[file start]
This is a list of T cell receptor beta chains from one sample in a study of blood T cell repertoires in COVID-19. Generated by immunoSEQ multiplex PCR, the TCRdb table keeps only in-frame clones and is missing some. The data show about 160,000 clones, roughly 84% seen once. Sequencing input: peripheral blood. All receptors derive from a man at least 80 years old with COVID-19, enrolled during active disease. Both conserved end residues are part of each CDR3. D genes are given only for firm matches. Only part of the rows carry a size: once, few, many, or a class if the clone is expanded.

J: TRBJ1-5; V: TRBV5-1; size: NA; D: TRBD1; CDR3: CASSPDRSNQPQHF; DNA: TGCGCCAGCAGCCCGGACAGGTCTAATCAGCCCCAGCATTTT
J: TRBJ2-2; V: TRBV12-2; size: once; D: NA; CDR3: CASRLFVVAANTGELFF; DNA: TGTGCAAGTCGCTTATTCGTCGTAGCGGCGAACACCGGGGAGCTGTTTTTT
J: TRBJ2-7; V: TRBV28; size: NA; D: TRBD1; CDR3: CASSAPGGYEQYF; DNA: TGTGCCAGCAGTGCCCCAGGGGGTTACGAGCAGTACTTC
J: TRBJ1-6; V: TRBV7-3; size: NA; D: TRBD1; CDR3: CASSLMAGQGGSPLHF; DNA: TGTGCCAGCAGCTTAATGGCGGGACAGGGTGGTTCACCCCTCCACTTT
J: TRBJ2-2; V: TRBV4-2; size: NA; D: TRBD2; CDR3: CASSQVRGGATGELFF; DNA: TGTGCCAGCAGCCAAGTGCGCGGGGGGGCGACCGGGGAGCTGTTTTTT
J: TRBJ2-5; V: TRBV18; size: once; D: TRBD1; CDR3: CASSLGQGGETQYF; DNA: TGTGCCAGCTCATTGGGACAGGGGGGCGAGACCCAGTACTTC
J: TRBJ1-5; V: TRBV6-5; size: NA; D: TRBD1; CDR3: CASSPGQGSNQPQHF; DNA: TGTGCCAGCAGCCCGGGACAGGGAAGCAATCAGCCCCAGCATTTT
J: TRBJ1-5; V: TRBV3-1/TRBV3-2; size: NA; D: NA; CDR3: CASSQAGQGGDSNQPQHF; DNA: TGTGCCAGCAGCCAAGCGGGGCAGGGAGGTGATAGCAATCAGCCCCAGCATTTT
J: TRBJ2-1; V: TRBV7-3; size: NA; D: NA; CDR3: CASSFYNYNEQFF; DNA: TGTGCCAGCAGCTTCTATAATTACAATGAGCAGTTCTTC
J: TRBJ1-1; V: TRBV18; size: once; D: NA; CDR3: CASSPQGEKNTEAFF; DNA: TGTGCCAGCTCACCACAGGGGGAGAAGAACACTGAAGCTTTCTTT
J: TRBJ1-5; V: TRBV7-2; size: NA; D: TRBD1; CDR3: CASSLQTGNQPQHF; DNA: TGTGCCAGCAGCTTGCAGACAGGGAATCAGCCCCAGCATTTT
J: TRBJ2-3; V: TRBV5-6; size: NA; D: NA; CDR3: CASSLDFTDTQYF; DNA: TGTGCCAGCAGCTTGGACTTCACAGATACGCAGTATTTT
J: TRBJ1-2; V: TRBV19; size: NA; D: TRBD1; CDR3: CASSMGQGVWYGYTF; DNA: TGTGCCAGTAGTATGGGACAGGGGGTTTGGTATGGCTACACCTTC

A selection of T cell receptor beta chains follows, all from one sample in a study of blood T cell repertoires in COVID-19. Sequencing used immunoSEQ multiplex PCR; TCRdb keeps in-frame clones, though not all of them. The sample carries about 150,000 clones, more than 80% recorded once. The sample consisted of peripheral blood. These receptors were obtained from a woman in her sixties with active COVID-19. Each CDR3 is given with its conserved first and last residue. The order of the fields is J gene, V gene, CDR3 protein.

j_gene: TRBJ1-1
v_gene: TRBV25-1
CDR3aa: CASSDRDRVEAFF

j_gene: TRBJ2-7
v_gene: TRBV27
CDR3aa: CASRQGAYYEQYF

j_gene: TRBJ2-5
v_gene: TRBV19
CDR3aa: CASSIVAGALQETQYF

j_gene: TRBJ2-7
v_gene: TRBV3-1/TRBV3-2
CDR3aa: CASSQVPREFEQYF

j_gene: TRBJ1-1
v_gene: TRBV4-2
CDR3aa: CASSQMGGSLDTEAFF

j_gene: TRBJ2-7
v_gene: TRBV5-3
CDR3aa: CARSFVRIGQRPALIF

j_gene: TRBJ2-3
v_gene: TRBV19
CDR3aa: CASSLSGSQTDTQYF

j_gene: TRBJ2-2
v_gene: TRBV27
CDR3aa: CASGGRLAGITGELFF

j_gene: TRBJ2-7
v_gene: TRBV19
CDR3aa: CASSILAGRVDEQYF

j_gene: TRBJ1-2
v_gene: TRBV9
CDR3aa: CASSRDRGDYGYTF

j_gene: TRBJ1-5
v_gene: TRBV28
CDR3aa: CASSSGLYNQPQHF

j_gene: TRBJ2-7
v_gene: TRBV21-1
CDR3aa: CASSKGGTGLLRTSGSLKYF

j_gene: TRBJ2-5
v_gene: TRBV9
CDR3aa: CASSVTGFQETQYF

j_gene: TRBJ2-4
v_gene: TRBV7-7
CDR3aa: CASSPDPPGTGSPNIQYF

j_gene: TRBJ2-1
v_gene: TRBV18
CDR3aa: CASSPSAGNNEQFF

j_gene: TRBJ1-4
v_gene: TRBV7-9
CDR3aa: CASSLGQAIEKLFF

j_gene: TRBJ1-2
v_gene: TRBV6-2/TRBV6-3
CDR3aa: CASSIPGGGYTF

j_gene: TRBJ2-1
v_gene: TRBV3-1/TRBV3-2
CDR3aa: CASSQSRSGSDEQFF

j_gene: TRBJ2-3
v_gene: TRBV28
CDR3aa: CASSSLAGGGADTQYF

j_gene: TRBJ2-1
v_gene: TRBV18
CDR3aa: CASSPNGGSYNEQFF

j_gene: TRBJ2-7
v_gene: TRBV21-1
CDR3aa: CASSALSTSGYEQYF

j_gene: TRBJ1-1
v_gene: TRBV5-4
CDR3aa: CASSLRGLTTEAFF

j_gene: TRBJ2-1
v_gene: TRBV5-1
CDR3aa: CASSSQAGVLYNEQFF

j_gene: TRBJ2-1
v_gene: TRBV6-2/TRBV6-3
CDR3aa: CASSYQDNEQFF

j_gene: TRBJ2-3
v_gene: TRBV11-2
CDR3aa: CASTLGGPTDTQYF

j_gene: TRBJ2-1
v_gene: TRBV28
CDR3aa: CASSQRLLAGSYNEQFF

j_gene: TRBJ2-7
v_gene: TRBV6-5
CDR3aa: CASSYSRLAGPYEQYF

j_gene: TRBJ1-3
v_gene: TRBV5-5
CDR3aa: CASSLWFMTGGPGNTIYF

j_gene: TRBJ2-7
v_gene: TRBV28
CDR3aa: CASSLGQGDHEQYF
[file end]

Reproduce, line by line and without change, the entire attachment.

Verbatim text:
This is a list of T cell receptor beta chains from one sample in a study of blood T cell repertoires in COVID-19. Generated by immunoSEQ multiplex PCR, the TCRdb table keeps only in-frame clones and is missing some. The data show about 160,000 clones, roughly 84% seen once. Sequencing input: peripheral blood. All receptors derive from a man at least 80 years old with COVID-19, enrolled during active disease. Both conserved end residues are part of each CDR3. D genes are given only for firm matches. Only part of the rows carry a size: once, few, many, or a class if the clone is expanded.

J: TRBJ1-5; V: TRBV5-1; size: NA; D: TRBD1; CDR3: CASSPDRSNQPQHF; DNA: TGCGCCAGCAGCCCGGACAGGTCTAATCAGCCCCAGCATTTT
J: TRBJ2-2; V: TRBV12-2; size: once; D: NA; CDR3: CASRLFVVAANTGELFF; DNA: TGTGCAAGTCGCTTATTCGTCGTAGCGGCGAACACCGGGGAGCTGTTTTTT
J: TRBJ2-7; V: TRBV28; size: NA; D: TRBD1; CDR3: CASSAPGGYEQYF; DNA: TGTGCCAGCAGTGCCCCAGGGGGTTACGAGCAGTACTTC
J: TRBJ1-6; V: TRBV7-3; size: NA; D: TRBD1; CDR3: CASSLMAGQGGSPLHF; DNA: TGTGCCAGCAGCTTAATGGCGGGACAGGGTGGTTCACCCCTCCACTTT
J: TRBJ2-2; V: TRBV4-2; size: NA; D: TRBD2; CDR3: CASSQVRGGATGELFF; DNA: TGTGCCAGCAGCCAAGTGCGCGGGGGGGCGACCGGGGAGCTGTTTTTT
J: TRBJ2-5; V: TRBV18; size: once; D: TRBD1; CDR3: CASSLGQGGETQYF; DNA: TGTGCCAGCTCATTGGGACAGGGGGGCGAGACCCAGTACTTC
J: TRBJ1-5; V: TRBV6-5; size: NA; D: TRBD1; CDR3: CASSPGQGSNQPQHF; DNA: TGTGCCAGCAGCCCGGGACAGGGAAGCAATCAGCCCCAGCATTTT
J: TRBJ1-5; V: TRBV3-1/TRBV3-2; size: NA; D: NA; CDR3: CASSQAGQGGDSNQPQHF; DNA: TGTGCCAGCAGCCAAGCGGGGCAGGGAGGTGATAGCAATCAGCCCCAGCATTTT
J: TRBJ2-1; V: TRBV7-3; size: NA; D: NA; CDR3: CASSFYNYNEQFF; DNA: TGTGCCAGCAGCTTCTATAATTACAATGAGCAGTTCTTC
J: TRBJ1-1; V: TRBV18; size: once; D: NA; CDR3: CASSPQGEKNTEAFF; DNA: TGTGCCAGCTCACCACAGGGGGAGAAGAACACTGAAGCTTTCTTT
J: TRBJ1-5; V: TRBV7-2; size: NA; D: TRBD1; CDR3: CASSLQTGNQPQHF; DNA: TGTGCCAGCAGCTTGCAGACAGGGAATCAGCCCCAGCATTTT
J: TRBJ2-3; V: TRBV5-6; size: NA; D: NA; CDR3: CASSLDFTDTQYF; DNA: TGTGCCAGCAGCTTGGACTTCACAGATACGCAGTATTTT
J: TRBJ1-2; V: TRBV19; size: NA; D: TRBD1; CDR3: CASSMGQGVWYGYTF; DNA: TGTGCCAGTAGTATGGGACAGGGGGTTTGGTATGGCTACACCTTC

A selection of T cell receptor beta chains follows, all from one sample in a study of blood T cell repertoires in COVID-19. Sequencing used immunoSEQ multiplex PCR; TCRdb keeps in-frame clones, though not all of them. The sample carries about 150,000 clones, more than 80% recorded once. The sample consisted of peripheral blood. These receptors were obtained from a woman in her sixties with active COVID-19. Each CDR3 is given with its conserved first and last residue. The order of the fields is J gene, V gene, CDR3 protein.

j_gene: TRBJ1-1
v_gene: TRBV25-1
CDR3aa: CASSDRDRVEAFF

j_gene: TRBJ2-7
v_gene: TRBV27
CDR3aa: CASRQGAYYEQYF

j_gene: TRBJ2-5
v_gene: TRBV19
CDR3aa: CASSIVAGALQETQYF

j_gene: TRBJ2-7
v_gene: TRBV3-1/TRBV3-2
CDR3aa: CASSQVPREFEQYF

j_gene: TRBJ1-1
v_gene: TRBV4-2
CDR3aa: CASSQMGGSLDTEAFF

j_gene: TRBJ2-7
v_gene: TRBV5-3
CDR3aa: CARSFVRIGQRPALIF

j_gene: TRBJ2-3
v_gene: TRBV19
CDR3aa: CASSLSGSQTDTQYF

j_gene: TRBJ2-2
v_gene: TRBV27
CDR3aa: CASGGRLAGITGELFF

j_gene: TRBJ2-7
v_gene: TRBV19
CDR3aa: CASSILAGRVDEQYF

j_gene: TRBJ1-2
v_gene: TRBV9
CDR3aa: CASSRDRGDYGYTF

j_gene: TRBJ1-5
v_gene: TRBV28
CDR3aa: CASSSGLYNQPQHF

j_gene: TRBJ2-7
v_gene: TRBV21-1
CDR3aa: CASSKGGTGLLRTSGSLKYF

j_gene: TRBJ2-5
v_gene: TRBV9
CDR3aa: CASSVTGFQETQYF

j_gene: TRBJ2-4
v_gene: TRBV7-7
CDR3aa: CASSPDPPGTGSPNIQYF

j_gene: TRBJ2-1
v_gene: TRBV18
CDR3aa: CASSPSAGNNEQFF

j_gene: TRBJ1-4
v_gene: TRBV7-9
CDR3aa: CASSLGQAIEKLFF

j_gene: TRBJ1-2
v_gene: TRBV6-2/TRBV6-3
CDR3aa: CASSIPGGGYTF

j_gene: TRBJ2-1
v_gene: TRBV3-1/TRBV3-2
CDR3aa: CASSQSRSGSDEQFF

j_gene: TRBJ2-3
v_gene: TRBV28
CDR3aa: CASSSLAGGGADTQYF

j_gene: TRBJ2-1
v_gene: TRBV18
CDR3aa: CASSPNGGSYNEQFF

j_gene: TRBJ2-7
v_gene: TRBV21-1
CDR3aa: CASSALSTSGYEQYF

j_gene: TRBJ1-1
v_gene: TRBV5-4
CDR3aa: CASSLRGLTTEAFF

j_gene: TRBJ2-1
v_gene: TRBV5-1
CDR3aa: CASSSQAGVLYNEQFF

j_gene: TRBJ2-1
v_gene: TRBV6-2/TRBV6-3
CDR3aa: CASSYQDNEQFF

j_gene: TRBJ2-3
v_gene: TRBV11-2
CDR3aa: CASTLGGPTDTQYF

j_gene: TRBJ2-1
v_gene: TRBV28
CDR3aa: CASSQRLLAGSYNEQFF

j_gene: TRBJ2-7
v_gene: TRBV6-5
CDR3aa: CASSYSRLAGPYEQYF

j_gene: TRBJ1-3
v_gene: TRBV5-5
CDR3aa: CASSLWFMTGGPGNTIYF

j_gene: TRBJ2-7
v_gene: TRBV28
CDR3aa: CASSLGQGDHEQYF